Why Fair Trade?


About Fair Trade

Fair Trade in context



Why Fair Trade?

Trade can exacerbate poverty, undermine sustainable development and food security, and negatively impact local cultures and vital natural resources if it is seen merely under the objective of profit maximization at any cost.

Fair Trade is necessary as a response to inequities and imperfections in the international market, foremost in the international agricultural market. Farmers often get paid even less than it costs them to produce, which forces them to neglect their land and move to the over-crowded cities in search for work.
Agricultural prices fluctuate due to changing weather conditions. Unlike most U.S. and European farmers, the majority of farmers in the developing world lacks the capital as well as the resources to borrow capital from banks at a fair interest rate to purchase instruments for communication and risk management.
The farmer lacks market information in general (asymmetric information) which makes them dependent on middlemen, and the trader still has the power to set the price (monopoly power). These are two market failures that Fair Trade corrects.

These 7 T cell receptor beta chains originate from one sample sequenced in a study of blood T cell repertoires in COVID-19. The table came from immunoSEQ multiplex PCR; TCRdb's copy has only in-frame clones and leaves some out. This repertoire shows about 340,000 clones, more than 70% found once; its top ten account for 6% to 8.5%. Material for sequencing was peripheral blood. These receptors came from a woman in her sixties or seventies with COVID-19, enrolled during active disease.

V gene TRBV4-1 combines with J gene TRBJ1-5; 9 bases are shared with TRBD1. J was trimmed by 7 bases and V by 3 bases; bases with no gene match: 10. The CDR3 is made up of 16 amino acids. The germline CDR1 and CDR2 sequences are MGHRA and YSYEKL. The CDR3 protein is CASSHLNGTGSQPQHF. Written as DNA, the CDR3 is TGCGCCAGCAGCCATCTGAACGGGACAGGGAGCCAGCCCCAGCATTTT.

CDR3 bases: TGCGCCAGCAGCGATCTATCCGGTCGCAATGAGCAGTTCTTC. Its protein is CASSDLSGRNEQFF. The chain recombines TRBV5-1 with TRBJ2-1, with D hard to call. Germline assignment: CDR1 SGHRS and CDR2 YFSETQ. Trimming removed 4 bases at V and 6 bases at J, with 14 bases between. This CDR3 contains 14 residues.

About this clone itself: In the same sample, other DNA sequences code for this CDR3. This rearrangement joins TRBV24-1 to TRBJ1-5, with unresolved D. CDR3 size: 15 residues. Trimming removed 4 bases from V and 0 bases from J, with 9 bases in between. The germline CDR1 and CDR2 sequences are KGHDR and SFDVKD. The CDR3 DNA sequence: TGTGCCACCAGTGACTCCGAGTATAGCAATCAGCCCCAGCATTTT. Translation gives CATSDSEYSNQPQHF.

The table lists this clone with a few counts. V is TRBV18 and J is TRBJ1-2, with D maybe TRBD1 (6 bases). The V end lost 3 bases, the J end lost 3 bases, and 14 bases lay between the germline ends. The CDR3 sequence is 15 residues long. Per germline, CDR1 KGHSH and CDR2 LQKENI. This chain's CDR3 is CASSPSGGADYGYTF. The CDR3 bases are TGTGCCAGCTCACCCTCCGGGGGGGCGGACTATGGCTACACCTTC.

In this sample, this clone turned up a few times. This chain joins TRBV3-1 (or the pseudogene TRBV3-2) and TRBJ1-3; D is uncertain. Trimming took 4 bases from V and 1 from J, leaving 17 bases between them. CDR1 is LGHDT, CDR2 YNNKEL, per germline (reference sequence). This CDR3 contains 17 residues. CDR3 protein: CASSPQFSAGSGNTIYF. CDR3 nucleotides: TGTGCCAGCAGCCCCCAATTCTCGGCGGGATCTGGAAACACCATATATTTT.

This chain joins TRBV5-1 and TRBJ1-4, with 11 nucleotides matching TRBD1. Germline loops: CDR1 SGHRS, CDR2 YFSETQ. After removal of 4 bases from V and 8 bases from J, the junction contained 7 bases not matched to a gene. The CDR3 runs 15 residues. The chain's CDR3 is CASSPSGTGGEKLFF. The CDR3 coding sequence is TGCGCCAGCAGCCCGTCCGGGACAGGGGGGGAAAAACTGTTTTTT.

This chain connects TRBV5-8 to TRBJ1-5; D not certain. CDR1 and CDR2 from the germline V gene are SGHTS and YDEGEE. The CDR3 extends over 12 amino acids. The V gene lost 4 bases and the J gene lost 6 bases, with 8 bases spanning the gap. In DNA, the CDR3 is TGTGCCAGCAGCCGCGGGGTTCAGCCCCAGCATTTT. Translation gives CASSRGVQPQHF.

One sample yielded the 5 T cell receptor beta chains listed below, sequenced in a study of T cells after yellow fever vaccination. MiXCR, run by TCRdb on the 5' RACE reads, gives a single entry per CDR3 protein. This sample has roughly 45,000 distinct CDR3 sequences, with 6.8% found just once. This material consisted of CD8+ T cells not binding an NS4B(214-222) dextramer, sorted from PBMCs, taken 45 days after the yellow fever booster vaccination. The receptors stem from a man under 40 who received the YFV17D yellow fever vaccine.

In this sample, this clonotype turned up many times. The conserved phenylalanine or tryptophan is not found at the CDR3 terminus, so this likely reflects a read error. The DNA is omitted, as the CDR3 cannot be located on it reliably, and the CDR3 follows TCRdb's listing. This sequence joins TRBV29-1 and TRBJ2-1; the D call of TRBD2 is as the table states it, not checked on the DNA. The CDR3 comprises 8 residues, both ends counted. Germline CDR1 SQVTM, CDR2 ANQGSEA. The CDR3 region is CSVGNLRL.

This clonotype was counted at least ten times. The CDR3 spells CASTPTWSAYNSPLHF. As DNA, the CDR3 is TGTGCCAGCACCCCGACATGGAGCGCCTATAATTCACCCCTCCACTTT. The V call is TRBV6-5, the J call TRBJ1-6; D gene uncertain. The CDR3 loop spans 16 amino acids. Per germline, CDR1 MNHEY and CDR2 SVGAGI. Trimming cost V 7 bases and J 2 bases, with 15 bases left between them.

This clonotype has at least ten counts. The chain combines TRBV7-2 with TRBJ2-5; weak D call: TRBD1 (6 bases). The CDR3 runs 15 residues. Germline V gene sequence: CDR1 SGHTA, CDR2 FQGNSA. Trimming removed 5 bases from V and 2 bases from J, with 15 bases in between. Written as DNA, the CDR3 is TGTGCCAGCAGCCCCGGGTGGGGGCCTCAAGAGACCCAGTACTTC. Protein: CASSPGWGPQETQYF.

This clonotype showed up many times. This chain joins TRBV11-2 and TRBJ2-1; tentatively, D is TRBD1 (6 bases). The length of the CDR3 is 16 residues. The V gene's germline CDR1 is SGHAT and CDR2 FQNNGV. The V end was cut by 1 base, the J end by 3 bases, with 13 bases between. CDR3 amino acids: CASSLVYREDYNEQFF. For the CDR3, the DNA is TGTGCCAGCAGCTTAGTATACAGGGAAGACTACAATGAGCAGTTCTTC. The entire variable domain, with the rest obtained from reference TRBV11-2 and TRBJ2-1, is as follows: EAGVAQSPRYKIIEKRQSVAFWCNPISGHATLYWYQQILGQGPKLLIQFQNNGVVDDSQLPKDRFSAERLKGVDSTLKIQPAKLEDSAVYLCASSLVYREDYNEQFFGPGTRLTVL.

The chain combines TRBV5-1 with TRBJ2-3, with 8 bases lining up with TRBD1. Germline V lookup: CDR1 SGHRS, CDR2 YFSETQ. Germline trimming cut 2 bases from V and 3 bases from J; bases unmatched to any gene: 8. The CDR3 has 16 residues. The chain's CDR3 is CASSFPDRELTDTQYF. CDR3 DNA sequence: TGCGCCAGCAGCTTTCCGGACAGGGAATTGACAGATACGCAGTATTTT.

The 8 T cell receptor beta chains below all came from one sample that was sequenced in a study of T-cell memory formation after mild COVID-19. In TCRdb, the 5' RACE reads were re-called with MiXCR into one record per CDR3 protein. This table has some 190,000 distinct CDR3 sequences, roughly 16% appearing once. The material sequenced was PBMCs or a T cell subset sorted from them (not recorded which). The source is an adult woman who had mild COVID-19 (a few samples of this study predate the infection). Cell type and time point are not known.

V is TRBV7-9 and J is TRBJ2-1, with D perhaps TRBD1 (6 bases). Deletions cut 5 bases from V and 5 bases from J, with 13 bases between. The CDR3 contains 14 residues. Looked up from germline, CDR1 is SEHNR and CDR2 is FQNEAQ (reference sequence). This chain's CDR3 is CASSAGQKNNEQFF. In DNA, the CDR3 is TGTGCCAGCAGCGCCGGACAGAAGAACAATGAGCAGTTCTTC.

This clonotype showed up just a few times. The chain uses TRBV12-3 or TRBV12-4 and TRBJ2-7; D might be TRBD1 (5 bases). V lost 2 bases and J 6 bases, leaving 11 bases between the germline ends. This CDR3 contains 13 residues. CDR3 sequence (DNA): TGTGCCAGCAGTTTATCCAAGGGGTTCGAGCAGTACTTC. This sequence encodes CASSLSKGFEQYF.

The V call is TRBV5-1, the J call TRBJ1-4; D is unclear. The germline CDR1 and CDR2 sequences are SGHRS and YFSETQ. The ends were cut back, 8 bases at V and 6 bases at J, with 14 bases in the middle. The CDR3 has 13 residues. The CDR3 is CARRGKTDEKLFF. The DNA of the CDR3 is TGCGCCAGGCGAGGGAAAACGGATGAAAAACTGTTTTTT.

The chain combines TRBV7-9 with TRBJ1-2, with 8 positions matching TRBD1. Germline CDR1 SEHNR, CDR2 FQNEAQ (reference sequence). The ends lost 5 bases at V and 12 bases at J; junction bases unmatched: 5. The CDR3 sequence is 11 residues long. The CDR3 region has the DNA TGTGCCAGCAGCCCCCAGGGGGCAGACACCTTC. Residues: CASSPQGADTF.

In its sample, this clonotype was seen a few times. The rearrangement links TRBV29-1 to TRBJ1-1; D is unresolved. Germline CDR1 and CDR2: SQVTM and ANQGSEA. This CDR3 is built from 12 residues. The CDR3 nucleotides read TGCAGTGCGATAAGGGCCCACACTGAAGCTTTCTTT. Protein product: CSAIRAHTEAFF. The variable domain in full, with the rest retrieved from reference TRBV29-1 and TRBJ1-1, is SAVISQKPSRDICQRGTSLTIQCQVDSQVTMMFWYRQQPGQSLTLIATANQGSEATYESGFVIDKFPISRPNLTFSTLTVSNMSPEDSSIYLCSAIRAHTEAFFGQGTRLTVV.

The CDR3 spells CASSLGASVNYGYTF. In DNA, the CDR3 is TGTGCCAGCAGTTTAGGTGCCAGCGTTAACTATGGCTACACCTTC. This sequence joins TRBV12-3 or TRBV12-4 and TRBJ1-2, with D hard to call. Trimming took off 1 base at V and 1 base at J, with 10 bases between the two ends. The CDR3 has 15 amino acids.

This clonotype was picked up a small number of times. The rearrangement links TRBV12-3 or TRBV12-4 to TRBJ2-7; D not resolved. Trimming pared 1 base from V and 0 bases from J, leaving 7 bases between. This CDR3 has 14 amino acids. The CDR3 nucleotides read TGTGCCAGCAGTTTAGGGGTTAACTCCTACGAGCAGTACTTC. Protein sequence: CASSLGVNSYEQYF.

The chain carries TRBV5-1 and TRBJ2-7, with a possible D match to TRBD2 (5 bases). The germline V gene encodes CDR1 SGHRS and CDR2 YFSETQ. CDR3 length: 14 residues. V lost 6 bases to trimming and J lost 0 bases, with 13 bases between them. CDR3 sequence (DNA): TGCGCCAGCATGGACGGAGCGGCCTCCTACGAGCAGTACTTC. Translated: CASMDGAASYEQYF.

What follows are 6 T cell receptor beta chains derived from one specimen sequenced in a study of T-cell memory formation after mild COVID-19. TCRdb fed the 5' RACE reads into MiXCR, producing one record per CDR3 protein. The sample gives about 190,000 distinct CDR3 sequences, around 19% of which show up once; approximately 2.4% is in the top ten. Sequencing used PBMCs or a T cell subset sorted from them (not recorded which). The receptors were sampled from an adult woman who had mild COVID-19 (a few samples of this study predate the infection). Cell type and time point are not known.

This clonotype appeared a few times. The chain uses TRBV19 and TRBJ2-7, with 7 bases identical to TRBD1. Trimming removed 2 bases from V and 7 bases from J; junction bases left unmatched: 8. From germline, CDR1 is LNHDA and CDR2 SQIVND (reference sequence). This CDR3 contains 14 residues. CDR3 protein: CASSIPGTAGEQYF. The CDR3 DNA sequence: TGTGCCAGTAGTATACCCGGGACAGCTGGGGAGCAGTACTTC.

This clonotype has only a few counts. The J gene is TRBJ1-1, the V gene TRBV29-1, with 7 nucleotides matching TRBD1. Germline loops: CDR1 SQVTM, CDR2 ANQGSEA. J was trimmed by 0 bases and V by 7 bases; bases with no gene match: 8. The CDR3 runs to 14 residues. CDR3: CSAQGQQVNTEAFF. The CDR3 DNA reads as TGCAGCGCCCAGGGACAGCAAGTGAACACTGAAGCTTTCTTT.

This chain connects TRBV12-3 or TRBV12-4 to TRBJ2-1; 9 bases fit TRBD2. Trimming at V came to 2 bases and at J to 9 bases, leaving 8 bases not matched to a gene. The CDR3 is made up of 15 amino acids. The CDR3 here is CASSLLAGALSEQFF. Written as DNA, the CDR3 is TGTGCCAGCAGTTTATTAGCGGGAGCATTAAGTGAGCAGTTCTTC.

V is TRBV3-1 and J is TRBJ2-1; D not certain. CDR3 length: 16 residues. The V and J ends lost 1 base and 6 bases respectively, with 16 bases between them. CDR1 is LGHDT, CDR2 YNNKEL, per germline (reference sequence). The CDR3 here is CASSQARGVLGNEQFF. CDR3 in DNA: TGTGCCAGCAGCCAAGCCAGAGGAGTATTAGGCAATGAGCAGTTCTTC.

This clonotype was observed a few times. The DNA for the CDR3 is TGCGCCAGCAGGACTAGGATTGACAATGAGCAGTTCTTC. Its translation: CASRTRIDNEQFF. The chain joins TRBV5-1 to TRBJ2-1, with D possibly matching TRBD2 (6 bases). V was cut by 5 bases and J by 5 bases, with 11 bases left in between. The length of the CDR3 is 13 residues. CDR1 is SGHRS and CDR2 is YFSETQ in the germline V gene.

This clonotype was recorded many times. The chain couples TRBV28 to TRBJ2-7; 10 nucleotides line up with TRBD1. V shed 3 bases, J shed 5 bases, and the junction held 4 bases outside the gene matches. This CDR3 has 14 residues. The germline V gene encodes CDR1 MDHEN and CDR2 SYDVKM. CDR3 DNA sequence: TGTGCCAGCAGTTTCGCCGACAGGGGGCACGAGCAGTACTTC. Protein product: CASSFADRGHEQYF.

Moreover, international agricultural markets, such as the market for coffee, have been damaged in the past by coordination failure and miscommunication among producers and policymakers. Just like the stock market, international agricultural markets are also subject to speculation. Thus, rumor and hearsay influences price fluctuations.
For these problems, the stabile Fair Trade price offers an economically viable alternative and addresses economic and social market failures. Moreover, Fair Trade provides assistance to be directed towards those marginalized so that they can establish a basis that will enable them to participate in the process of globalization to their own benefit.

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